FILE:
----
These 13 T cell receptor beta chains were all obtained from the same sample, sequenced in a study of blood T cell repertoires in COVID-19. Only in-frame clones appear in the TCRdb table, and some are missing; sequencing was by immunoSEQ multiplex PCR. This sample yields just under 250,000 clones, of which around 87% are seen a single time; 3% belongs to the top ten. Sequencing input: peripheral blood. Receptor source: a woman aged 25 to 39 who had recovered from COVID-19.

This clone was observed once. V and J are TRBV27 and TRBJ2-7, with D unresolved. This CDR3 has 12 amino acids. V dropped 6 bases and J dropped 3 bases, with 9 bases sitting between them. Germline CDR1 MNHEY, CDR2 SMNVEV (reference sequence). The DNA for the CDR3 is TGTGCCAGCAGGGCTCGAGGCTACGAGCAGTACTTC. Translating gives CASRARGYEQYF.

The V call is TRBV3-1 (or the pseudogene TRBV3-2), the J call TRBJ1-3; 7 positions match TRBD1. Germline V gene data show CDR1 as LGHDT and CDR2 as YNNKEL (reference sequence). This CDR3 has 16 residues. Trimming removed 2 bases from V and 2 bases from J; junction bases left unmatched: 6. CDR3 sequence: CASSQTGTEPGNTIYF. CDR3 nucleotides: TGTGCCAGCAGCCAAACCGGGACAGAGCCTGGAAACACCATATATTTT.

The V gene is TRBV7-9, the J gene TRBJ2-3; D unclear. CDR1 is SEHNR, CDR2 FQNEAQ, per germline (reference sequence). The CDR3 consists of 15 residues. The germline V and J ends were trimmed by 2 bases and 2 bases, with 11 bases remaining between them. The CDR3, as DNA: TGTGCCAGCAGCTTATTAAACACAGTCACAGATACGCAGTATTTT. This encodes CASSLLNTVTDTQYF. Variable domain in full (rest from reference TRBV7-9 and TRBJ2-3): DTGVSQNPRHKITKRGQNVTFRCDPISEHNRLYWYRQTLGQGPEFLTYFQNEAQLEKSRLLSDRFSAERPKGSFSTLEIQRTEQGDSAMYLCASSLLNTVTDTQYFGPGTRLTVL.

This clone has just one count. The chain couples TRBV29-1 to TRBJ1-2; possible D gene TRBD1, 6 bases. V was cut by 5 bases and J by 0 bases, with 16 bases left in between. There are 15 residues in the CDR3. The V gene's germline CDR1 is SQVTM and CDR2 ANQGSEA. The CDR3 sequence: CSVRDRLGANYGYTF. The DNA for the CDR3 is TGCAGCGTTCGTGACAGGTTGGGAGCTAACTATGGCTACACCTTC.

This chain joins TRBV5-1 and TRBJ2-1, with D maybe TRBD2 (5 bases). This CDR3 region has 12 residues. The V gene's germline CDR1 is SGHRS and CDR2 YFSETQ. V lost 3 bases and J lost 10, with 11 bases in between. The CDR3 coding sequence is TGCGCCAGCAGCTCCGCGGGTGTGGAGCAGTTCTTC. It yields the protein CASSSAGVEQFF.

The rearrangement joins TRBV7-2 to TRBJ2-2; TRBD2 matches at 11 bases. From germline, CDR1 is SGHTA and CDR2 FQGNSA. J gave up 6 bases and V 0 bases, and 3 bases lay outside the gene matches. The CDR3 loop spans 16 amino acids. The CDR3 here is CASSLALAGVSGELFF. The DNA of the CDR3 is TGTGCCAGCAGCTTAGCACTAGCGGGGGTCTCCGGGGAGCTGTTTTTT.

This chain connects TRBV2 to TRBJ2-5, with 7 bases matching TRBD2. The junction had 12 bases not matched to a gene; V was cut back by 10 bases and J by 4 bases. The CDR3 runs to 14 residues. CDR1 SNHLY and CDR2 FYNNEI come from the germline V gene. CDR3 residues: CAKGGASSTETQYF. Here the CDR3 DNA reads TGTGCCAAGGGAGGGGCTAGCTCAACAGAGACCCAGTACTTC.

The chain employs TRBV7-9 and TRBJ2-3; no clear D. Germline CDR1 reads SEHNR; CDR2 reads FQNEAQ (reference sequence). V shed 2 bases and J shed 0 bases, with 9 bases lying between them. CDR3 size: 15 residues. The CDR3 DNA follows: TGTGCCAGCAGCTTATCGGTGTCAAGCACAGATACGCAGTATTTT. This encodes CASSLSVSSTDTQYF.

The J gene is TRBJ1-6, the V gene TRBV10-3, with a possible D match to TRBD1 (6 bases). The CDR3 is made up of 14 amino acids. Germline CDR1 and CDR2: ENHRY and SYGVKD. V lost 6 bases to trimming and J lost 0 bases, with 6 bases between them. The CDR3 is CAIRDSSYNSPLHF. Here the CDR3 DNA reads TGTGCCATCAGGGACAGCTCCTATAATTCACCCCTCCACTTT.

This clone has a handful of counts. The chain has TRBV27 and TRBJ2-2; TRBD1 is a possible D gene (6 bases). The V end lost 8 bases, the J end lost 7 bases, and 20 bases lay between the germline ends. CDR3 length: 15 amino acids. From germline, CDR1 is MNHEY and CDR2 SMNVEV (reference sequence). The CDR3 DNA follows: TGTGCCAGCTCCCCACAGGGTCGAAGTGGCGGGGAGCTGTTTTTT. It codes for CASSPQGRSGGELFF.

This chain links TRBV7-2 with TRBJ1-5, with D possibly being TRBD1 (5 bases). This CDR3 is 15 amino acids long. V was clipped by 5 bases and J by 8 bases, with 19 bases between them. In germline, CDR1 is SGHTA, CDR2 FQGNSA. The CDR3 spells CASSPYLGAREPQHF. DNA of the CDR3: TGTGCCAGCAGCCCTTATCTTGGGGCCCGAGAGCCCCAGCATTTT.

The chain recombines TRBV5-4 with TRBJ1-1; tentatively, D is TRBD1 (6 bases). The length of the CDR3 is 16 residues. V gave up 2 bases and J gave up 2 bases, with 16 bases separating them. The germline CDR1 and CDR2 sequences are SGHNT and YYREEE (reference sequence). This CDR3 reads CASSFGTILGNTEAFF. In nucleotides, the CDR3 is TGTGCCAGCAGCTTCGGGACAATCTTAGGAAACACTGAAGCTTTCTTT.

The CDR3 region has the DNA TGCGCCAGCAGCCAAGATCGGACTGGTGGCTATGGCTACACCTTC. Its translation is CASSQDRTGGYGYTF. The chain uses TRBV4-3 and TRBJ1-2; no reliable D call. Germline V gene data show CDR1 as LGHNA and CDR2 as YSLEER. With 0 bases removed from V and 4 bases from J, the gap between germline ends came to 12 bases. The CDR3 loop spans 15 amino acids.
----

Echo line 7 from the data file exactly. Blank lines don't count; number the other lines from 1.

The rearrangement joins TRBV7-2 to TRBJ2-2; TRBD2 matches at 11 bases. From germline, CDR1 is SGHTA and CDR2 FQGNSA. J gave up 6 bases and V 0 bases, and 3 bases lay outside the gene matches. The CDR3 loop spans 16 amino acids. The CDR3 here is CASSLALAGVSGELFF. The DNA of the CDR3 is TGTGCCAGCAGCTTAGCACTAGCGGGGGTCTCCGGGGAGCTGTTTTTT.